Brazil eyes Asian, global oil majors in huge oil block auction
BY ERIC YEP
RIO DE JANEIRO -- Emerging energy powerhouse Brazil will auction offshore areas containing two-thirds of the country' s proven oil reserves in October, hoping Western and developing country oil majors will take the plunge and inject a massive inflow of cash into its sluggish economy.
The auction comes at a time of weakening oil prices, which may discourage bidders who will need deep pockets and face high per-barrel output costs from the southern Atlantic Libra field being put on the block. Much of the field lies under five kilometers of water.
If the auction is to succeed, bidders will need to accept the challenge of ballooning crude-oil output from shale oil fields in North America, which is eroding oil prices and making the exploitation of high-cost and technically difficult oil fields more risky. Brazil also has to compete with oil and gas auctions in, among others, Iraq, Myanmar, Sri Lanka, and possibly India.
The country needs the billions of dollars it would raise from the sale to increase government revenues and generate employment. While the government forecasts GDP growth of 3.5% in 2013, private sector economists expect the figure will come in well below this. Its economy grew only 0.9% in 2012.
"All the big guys should be interested in the bidding round we are promoting in October" said Magda Chambriard, director general of Brazil' s National Agency for Petroleum, Natural Gas and Biofuels, at a Singapore event to publicize the sale. "This is huge."
Technological challenges in accessing deep water oil reserves, the current contraction in oil prices and a tight economic environment won' t prevent Brazil from attracting investment in its oil auctions, she predicted.
The scale of the undertaking may well mean any participants in the auction will club together and make joint bids.
Brazil will hold roadshows in London and New York in the next few months, and Ms. Chambriard may also visit China in August. At the Singapore roadshow, queries had been received from Petroliam Nasional, she said.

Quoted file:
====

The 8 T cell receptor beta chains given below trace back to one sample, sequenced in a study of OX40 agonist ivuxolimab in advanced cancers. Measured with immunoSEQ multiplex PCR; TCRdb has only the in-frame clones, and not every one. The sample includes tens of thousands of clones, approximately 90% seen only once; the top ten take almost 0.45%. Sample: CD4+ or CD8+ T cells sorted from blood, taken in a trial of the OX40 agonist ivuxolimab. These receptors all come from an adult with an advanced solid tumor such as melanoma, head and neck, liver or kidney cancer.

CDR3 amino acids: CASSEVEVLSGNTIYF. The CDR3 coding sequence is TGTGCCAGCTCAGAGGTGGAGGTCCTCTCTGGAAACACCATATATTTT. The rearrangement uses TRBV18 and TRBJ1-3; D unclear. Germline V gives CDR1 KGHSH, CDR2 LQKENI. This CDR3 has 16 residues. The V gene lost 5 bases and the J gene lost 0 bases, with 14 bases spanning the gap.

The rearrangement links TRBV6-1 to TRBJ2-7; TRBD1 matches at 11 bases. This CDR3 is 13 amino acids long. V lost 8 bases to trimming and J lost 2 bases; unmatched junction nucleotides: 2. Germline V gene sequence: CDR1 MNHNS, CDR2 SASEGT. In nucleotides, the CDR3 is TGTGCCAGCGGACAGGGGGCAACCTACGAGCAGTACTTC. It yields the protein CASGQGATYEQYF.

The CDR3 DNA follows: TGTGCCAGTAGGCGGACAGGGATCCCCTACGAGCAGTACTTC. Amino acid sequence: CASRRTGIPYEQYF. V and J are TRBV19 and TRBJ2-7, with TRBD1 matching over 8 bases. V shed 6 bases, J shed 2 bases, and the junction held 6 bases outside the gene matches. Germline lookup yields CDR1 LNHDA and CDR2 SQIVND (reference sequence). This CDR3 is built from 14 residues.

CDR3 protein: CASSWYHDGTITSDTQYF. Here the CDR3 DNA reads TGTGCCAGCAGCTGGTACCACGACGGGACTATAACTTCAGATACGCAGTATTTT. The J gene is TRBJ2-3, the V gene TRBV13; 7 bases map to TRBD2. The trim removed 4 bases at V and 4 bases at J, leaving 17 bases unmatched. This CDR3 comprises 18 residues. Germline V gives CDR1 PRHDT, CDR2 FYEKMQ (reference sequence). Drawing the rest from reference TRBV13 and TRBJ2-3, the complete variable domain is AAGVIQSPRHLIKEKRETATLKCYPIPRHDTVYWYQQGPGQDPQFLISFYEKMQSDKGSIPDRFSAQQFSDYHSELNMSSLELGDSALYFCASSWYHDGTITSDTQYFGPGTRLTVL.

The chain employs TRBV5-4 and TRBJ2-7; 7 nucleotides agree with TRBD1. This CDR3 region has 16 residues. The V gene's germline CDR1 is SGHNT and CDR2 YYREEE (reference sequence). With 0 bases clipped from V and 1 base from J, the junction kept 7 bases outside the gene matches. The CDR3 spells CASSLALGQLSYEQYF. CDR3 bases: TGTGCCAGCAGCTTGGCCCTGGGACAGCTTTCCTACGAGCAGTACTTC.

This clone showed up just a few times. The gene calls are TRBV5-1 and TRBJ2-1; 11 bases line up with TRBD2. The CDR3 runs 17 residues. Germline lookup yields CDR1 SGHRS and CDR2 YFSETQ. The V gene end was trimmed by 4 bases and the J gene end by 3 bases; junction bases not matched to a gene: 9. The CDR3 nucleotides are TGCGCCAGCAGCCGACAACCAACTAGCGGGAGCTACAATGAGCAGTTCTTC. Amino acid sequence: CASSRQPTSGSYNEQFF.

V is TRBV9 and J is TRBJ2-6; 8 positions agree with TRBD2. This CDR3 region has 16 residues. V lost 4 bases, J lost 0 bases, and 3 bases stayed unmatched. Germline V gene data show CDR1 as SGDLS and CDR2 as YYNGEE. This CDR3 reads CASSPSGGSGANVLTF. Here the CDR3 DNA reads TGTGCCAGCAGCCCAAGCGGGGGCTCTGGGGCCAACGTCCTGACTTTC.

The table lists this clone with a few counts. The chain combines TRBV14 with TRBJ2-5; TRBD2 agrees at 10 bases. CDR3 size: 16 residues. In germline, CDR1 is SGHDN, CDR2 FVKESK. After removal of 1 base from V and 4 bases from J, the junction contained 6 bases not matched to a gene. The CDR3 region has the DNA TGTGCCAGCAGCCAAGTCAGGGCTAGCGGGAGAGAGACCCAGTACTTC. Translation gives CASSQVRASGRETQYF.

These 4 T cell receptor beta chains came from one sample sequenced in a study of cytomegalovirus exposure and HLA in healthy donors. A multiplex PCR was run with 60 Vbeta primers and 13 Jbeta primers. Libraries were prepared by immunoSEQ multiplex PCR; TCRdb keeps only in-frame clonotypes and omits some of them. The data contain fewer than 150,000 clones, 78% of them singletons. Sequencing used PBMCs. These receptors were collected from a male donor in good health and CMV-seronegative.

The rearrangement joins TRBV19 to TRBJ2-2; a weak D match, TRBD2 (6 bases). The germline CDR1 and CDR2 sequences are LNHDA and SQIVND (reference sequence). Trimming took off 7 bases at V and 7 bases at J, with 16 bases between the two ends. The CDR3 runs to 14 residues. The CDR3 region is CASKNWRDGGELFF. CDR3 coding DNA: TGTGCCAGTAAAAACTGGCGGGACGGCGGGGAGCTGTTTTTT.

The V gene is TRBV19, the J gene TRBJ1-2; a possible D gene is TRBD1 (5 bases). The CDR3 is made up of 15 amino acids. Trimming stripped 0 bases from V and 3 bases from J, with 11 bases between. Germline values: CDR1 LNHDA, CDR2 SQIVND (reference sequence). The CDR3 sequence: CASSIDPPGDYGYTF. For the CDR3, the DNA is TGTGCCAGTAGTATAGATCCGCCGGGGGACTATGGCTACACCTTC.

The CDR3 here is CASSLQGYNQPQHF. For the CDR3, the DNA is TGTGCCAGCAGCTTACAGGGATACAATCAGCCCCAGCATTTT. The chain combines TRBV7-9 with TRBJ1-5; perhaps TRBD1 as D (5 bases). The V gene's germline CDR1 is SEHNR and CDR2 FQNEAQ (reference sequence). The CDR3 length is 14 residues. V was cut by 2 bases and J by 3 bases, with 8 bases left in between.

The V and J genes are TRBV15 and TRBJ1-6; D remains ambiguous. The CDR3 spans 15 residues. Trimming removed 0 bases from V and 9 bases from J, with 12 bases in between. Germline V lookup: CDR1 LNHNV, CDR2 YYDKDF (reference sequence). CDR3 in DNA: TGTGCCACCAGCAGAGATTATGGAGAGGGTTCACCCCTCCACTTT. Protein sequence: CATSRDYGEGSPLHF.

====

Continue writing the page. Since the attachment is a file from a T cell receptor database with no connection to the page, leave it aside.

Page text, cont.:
Libra, the prize being auctioned on October 22 in Rio de Janeiro, is Brazil' s largest oil discovery. It lies in the Santos basin off the country' s southeast coast and has recoverable reserves of between 8 billion and 12 billion barrels of crude.
Companies mulling whether to dive in will remember only too well the potential problems that working in such a difficult environment can present, such as the 2010 BP Deepwater Horizon rig disaster in the Gulf of Mexico.
Brazil' s richest reserves lie off the coast, where billions of barrels of crude oil and big natural gas deposits are trapped deep underground beneath a layer of salt.
Ms Chambriard said that with an average of 10 billion barrels of recoverable reserves, the Libra prospect represents two thirds of Brazil' s current proven oil deposits.
Libra is expected to produce more than one million barrels of oil a day by 2018, she said.
Earlier this year, analysts at Bernstein Research said these "pre-salt" Brazil reserves appear to be the "best of the best" with "phenomenal resource quality."
The auction will require participants to pledge a signing bond of $6.6 billion and winning bids will be determined by the amount of profit oil companies are willing to share with the government.
New Brazilian auction rules stipulate that Petrobras will be the operator and must own at least 30% of the field.
Brazil' s new regulatory model includes 37% local content requirements in the exploratory phase, 55% in the development phase up to 2021, and 59% in the development phase after 2021.Brazil plans in November to hold a separate auction for onshore areas with natural gas and unconventional gas potential.
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